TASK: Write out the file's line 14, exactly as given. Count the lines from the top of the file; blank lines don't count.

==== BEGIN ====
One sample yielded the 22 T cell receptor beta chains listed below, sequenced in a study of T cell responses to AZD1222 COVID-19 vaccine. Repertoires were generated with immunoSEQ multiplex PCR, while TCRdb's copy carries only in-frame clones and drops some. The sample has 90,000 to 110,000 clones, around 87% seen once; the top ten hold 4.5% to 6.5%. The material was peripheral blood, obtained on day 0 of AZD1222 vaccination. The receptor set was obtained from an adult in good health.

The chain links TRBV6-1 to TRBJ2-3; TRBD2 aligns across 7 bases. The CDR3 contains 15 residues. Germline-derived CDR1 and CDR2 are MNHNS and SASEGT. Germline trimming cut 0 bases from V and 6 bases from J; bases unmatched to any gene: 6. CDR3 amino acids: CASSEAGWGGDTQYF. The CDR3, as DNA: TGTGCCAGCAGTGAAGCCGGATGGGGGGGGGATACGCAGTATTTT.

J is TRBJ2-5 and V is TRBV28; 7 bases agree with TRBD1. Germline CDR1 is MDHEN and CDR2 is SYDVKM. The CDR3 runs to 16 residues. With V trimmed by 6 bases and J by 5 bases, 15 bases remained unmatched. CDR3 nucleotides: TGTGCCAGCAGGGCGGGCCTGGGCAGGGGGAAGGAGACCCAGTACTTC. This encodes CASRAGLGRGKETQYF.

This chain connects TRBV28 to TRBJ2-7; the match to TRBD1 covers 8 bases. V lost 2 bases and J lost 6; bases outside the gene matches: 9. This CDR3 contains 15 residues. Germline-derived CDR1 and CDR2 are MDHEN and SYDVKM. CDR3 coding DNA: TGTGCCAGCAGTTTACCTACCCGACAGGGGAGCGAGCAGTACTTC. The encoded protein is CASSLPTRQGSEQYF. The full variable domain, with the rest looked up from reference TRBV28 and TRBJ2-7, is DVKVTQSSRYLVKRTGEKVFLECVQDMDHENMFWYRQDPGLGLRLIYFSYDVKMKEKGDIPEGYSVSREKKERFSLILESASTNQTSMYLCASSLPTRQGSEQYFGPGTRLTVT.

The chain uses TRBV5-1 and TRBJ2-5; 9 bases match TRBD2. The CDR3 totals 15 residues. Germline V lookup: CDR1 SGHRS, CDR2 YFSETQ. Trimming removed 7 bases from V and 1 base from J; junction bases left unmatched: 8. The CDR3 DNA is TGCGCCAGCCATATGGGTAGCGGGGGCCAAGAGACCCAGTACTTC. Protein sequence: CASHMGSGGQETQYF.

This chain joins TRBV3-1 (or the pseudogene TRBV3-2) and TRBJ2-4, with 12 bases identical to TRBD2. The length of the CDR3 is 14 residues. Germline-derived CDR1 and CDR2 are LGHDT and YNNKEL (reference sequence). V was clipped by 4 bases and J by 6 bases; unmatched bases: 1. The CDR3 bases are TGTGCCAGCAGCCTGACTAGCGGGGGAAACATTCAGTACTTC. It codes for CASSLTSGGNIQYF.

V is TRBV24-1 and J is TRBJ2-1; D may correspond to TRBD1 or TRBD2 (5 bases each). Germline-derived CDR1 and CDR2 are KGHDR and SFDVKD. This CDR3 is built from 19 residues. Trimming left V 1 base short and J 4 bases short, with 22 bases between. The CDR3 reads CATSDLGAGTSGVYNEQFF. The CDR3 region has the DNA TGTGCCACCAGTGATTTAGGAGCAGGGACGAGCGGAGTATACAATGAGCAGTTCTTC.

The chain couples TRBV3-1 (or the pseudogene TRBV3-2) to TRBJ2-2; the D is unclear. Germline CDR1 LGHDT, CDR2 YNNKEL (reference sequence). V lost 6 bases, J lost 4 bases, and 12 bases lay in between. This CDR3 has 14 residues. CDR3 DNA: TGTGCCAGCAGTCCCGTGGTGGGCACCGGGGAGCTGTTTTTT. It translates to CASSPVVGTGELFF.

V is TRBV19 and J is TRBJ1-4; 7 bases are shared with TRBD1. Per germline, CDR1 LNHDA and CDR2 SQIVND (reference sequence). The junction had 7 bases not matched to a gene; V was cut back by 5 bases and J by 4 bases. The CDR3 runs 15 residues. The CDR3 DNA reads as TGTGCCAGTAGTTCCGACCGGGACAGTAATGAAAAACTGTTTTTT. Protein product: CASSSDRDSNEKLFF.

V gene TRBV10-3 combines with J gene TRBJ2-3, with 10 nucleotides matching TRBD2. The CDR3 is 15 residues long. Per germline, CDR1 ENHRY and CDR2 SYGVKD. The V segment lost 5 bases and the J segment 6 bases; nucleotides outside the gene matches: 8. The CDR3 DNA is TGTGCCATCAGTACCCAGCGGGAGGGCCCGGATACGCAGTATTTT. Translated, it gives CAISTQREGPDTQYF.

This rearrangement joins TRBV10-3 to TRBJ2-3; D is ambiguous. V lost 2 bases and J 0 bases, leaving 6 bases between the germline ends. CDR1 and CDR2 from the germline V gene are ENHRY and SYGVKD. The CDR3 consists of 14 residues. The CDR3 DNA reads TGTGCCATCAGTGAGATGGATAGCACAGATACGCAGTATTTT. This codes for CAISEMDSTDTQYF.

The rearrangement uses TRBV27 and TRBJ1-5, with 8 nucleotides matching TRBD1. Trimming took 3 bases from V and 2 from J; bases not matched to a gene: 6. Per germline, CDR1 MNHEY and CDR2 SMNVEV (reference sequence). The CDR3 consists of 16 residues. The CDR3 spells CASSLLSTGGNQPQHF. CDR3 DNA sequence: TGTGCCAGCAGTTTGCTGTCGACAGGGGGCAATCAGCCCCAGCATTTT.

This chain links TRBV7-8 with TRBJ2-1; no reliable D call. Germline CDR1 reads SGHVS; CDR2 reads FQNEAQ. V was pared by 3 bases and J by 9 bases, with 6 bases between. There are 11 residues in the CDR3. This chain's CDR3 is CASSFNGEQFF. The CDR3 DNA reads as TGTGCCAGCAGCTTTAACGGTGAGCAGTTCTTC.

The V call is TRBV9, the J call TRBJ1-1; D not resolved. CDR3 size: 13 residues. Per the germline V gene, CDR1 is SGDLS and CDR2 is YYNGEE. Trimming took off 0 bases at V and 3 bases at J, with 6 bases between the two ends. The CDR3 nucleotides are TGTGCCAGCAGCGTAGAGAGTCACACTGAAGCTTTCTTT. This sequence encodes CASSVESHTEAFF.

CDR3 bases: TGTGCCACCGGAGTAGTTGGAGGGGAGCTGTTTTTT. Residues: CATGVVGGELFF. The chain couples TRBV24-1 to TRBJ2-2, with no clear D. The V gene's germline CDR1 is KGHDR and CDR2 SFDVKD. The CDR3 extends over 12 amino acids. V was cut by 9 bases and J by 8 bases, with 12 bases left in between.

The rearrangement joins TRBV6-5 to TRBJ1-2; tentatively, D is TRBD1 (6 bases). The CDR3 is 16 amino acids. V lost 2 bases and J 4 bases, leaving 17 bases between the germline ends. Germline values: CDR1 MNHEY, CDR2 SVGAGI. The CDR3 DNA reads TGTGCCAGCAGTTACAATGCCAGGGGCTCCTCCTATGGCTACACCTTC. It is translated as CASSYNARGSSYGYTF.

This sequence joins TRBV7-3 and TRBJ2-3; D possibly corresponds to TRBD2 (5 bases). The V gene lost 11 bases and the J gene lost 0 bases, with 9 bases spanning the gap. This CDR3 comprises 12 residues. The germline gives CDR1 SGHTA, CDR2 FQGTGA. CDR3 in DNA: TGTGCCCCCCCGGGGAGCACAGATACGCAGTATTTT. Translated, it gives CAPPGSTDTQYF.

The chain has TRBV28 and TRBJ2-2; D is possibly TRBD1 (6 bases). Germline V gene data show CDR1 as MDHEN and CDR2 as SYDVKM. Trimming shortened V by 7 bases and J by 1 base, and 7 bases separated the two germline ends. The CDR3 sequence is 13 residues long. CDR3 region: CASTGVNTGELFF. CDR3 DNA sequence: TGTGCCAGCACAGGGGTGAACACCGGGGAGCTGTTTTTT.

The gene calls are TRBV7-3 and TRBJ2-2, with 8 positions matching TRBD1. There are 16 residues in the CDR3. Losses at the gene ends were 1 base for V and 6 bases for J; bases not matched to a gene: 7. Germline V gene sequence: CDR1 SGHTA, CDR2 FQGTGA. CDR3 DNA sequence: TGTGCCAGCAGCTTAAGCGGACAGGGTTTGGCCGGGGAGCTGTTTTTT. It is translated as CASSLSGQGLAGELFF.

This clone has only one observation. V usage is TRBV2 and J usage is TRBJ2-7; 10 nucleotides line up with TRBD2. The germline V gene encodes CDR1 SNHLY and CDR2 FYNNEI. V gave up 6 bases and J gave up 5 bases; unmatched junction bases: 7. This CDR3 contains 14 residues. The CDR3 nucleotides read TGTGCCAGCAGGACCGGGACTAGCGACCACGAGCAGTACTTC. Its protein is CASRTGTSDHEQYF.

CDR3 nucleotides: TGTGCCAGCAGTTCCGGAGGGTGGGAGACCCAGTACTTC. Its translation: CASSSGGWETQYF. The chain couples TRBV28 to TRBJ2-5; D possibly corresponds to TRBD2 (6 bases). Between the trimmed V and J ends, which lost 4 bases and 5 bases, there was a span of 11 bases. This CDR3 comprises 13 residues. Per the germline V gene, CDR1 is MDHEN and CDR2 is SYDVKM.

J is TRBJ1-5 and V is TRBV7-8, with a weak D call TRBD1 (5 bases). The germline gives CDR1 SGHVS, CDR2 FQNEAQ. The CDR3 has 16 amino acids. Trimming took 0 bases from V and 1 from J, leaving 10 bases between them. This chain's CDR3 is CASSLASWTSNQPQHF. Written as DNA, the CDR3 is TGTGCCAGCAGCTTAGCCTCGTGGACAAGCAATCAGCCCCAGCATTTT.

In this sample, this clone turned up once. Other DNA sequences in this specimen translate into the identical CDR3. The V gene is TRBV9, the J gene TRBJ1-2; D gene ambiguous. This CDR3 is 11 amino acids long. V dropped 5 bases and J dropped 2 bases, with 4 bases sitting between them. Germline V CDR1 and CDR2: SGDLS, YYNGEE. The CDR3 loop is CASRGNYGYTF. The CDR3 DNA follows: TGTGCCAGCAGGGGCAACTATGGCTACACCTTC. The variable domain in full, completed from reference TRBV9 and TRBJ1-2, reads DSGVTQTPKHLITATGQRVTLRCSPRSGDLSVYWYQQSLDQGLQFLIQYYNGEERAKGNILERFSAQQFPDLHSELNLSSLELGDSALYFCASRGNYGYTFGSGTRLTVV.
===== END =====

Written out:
The V call is TRBV9, the J call TRBJ1-1; D not resolved. CDR3 size: 13 residues. Per the germline V gene, CDR1 is SGDLS and CDR2 is YYNGEE. Trimming took off 0 bases at V and 3 bases at J, with 6 bases between the two ends. The CDR3 nucleotides are TGTGCCAGCAGCGTAGAGAGTCACACTGAAGCTTTCTTT. This sequence encodes CASSVESHTEAFF.